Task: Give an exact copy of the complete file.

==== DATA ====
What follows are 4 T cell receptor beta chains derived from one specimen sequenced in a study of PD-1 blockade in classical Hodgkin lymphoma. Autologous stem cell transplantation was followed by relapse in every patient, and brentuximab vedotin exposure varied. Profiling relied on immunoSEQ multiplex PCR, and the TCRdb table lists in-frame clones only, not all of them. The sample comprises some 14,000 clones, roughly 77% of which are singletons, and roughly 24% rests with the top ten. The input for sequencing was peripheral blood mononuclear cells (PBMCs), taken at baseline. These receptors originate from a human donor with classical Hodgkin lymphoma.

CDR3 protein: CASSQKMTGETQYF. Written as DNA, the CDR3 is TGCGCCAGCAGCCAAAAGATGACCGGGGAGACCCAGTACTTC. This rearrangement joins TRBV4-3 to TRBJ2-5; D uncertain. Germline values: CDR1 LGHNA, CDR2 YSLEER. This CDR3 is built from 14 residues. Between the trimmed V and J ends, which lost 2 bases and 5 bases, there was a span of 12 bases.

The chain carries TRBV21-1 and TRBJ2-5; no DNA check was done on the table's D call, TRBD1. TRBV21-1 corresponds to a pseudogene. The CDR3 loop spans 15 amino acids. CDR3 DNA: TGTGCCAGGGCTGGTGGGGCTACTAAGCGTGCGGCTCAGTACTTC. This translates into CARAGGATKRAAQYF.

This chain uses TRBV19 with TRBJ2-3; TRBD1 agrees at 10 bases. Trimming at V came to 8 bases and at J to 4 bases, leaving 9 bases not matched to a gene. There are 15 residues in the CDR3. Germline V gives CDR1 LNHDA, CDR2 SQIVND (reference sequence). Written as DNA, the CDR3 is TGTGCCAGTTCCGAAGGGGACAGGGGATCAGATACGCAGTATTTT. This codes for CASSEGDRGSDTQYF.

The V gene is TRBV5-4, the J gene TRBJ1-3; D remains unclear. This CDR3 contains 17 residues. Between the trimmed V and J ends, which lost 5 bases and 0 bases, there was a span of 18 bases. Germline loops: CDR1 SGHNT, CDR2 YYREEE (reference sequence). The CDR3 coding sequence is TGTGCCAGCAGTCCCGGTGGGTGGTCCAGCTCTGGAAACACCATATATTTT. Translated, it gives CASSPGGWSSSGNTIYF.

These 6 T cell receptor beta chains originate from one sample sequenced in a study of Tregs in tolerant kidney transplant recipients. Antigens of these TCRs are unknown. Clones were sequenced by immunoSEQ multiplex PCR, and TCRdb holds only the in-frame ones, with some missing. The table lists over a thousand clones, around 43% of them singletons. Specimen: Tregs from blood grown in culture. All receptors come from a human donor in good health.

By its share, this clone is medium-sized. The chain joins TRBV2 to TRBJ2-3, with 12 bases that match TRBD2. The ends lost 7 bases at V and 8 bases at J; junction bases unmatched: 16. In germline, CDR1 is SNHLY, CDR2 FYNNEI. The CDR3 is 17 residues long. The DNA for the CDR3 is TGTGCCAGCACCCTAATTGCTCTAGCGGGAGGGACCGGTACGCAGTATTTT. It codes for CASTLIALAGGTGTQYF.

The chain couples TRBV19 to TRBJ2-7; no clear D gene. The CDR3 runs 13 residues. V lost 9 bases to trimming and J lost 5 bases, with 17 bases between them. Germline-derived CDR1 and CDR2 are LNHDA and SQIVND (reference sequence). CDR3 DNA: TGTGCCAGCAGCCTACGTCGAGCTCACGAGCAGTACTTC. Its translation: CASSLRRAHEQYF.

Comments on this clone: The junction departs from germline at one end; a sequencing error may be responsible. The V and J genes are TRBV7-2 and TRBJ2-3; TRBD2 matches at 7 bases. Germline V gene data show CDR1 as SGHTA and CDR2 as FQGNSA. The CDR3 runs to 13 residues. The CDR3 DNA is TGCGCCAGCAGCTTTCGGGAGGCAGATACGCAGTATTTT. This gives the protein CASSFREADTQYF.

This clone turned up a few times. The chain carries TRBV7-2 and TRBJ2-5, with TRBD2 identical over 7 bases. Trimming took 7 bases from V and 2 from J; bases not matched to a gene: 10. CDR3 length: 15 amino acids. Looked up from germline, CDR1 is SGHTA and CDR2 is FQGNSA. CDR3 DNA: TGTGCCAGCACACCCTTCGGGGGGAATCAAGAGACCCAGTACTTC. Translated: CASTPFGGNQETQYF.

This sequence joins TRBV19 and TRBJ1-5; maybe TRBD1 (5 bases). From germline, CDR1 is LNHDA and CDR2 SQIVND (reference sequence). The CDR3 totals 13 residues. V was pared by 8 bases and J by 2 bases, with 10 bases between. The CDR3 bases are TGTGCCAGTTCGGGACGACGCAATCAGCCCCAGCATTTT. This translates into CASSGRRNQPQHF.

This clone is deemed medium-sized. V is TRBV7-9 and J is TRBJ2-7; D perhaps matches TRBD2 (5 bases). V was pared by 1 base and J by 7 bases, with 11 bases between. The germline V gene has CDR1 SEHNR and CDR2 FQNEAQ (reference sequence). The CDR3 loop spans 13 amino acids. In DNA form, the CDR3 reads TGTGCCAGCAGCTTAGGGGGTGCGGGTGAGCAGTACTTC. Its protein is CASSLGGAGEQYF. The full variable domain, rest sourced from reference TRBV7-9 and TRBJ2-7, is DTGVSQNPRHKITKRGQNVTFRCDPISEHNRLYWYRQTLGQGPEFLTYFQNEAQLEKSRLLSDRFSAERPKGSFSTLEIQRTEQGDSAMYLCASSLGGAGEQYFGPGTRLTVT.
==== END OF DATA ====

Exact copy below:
What follows are 4 T cell receptor beta chains derived from one specimen sequenced in a study of PD-1 blockade in classical Hodgkin lymphoma. Autologous stem cell transplantation was followed by relapse in every patient, and brentuximab vedotin exposure varied. Profiling relied on immunoSEQ multiplex PCR, and the TCRdb table lists in-frame clones only, not all of them. The sample comprises some 14,000 clones, roughly 77% of which are singletons, and roughly 24% rests with the top ten. The input for sequencing was peripheral blood mononuclear cells (PBMCs), taken at baseline. These receptors originate from a human donor with classical Hodgkin lymphoma.

CDR3 protein: CASSQKMTGETQYF. Written as DNA, the CDR3 is TGCGCCAGCAGCCAAAAGATGACCGGGGAGACCCAGTACTTC. This rearrangement joins TRBV4-3 to TRBJ2-5; D uncertain. Germline values: CDR1 LGHNA, CDR2 YSLEER. This CDR3 is built from 14 residues. Between the trimmed V and J ends, which lost 2 bases and 5 bases, there was a span of 12 bases.

The chain carries TRBV21-1 and TRBJ2-5; no DNA check was done on the table's D call, TRBD1. TRBV21-1 corresponds to a pseudogene. The CDR3 loop spans 15 amino acids. CDR3 DNA: TGTGCCAGGGCTGGTGGGGCTACTAAGCGTGCGGCTCAGTACTTC. This translates into CARAGGATKRAAQYF.

This chain uses TRBV19 with TRBJ2-3; TRBD1 agrees at 10 bases. Trimming at V came to 8 bases and at J to 4 bases, leaving 9 bases not matched to a gene. There are 15 residues in the CDR3. Germline V gives CDR1 LNHDA, CDR2 SQIVND (reference sequence). Written as DNA, the CDR3 is TGTGCCAGTTCCGAAGGGGACAGGGGATCAGATACGCAGTATTTT. This codes for CASSEGDRGSDTQYF.

The V gene is TRBV5-4, the J gene TRBJ1-3; D remains unclear. This CDR3 contains 17 residues. Between the trimmed V and J ends, which lost 5 bases and 0 bases, there was a span of 18 bases. Germline loops: CDR1 SGHNT, CDR2 YYREEE (reference sequence). The CDR3 coding sequence is TGTGCCAGCAGTCCCGGTGGGTGGTCCAGCTCTGGAAACACCATATATTTT. Translated, it gives CASSPGGWSSSGNTIYF.

These 6 T cell receptor beta chains originate from one sample sequenced in a study of Tregs in tolerant kidney transplant recipients. Antigens of these TCRs are unknown. Clones were sequenced by immunoSEQ multiplex PCR, and TCRdb holds only the in-frame ones, with some missing. The table lists over a thousand clones, around 43% of them singletons. Specimen: Tregs from blood grown in culture. All receptors come from a human donor in good health.

By its share, this clone is medium-sized. The chain joins TRBV2 to TRBJ2-3, with 12 bases that match TRBD2. The ends lost 7 bases at V and 8 bases at J; junction bases unmatched: 16. In germline, CDR1 is SNHLY, CDR2 FYNNEI. The CDR3 is 17 residues long. The DNA for the CDR3 is TGTGCCAGCACCCTAATTGCTCTAGCGGGAGGGACCGGTACGCAGTATTTT. It codes for CASTLIALAGGTGTQYF.

The chain couples TRBV19 to TRBJ2-7; no clear D gene. The CDR3 runs 13 residues. V lost 9 bases to trimming and J lost 5 bases, with 17 bases between them. Germline-derived CDR1 and CDR2 are LNHDA and SQIVND (reference sequence). CDR3 DNA: TGTGCCAGCAGCCTACGTCGAGCTCACGAGCAGTACTTC. Its translation: CASSLRRAHEQYF.

Comments on this clone: The junction departs from germline at one end; a sequencing error may be responsible. The V and J genes are TRBV7-2 and TRBJ2-3; TRBD2 matches at 7 bases. Germline V gene data show CDR1 as SGHTA and CDR2 as FQGNSA. The CDR3 runs to 13 residues. The CDR3 DNA is TGCGCCAGCAGCTTTCGGGAGGCAGATACGCAGTATTTT. This gives the protein CASSFREADTQYF.

This clone turned up a few times. The chain carries TRBV7-2 and TRBJ2-5, with TRBD2 identical over 7 bases. Trimming took 7 bases from V and 2 from J; bases not matched to a gene: 10. CDR3 length: 15 amino acids. Looked up from germline, CDR1 is SGHTA and CDR2 is FQGNSA. CDR3 DNA: TGTGCCAGCACACCCTTCGGGGGGAATCAAGAGACCCAGTACTTC. Translated: CASTPFGGNQETQYF.

This sequence joins TRBV19 and TRBJ1-5; maybe TRBD1 (5 bases). From germline, CDR1 is LNHDA and CDR2 SQIVND (reference sequence). The CDR3 totals 13 residues. V was pared by 8 bases and J by 2 bases, with 10 bases between. The CDR3 bases are TGTGCCAGTTCGGGACGACGCAATCAGCCCCAGCATTTT. This translates into CASSGRRNQPQHF.

This clone is deemed medium-sized. V is TRBV7-9 and J is TRBJ2-7; D perhaps matches TRBD2 (5 bases). V was pared by 1 base and J by 7 bases, with 11 bases between. The germline V gene has CDR1 SEHNR and CDR2 FQNEAQ (reference sequence). The CDR3 loop spans 13 amino acids. In DNA form, the CDR3 reads TGTGCCAGCAGCTTAGGGGGTGCGGGTGAGCAGTACTTC. Its protein is CASSLGGAGEQYF. The full variable domain, rest sourced from reference TRBV7-9 and TRBJ2-7, is DTGVSQNPRHKITKRGQNVTFRCDPISEHNRLYWYRQTLGQGPEFLTYFQNEAQLEKSRLLSDRFSAERPKGSFSTLEIQRTEQGDSAMYLCASSLGGAGEQYFGPGTRLTVT.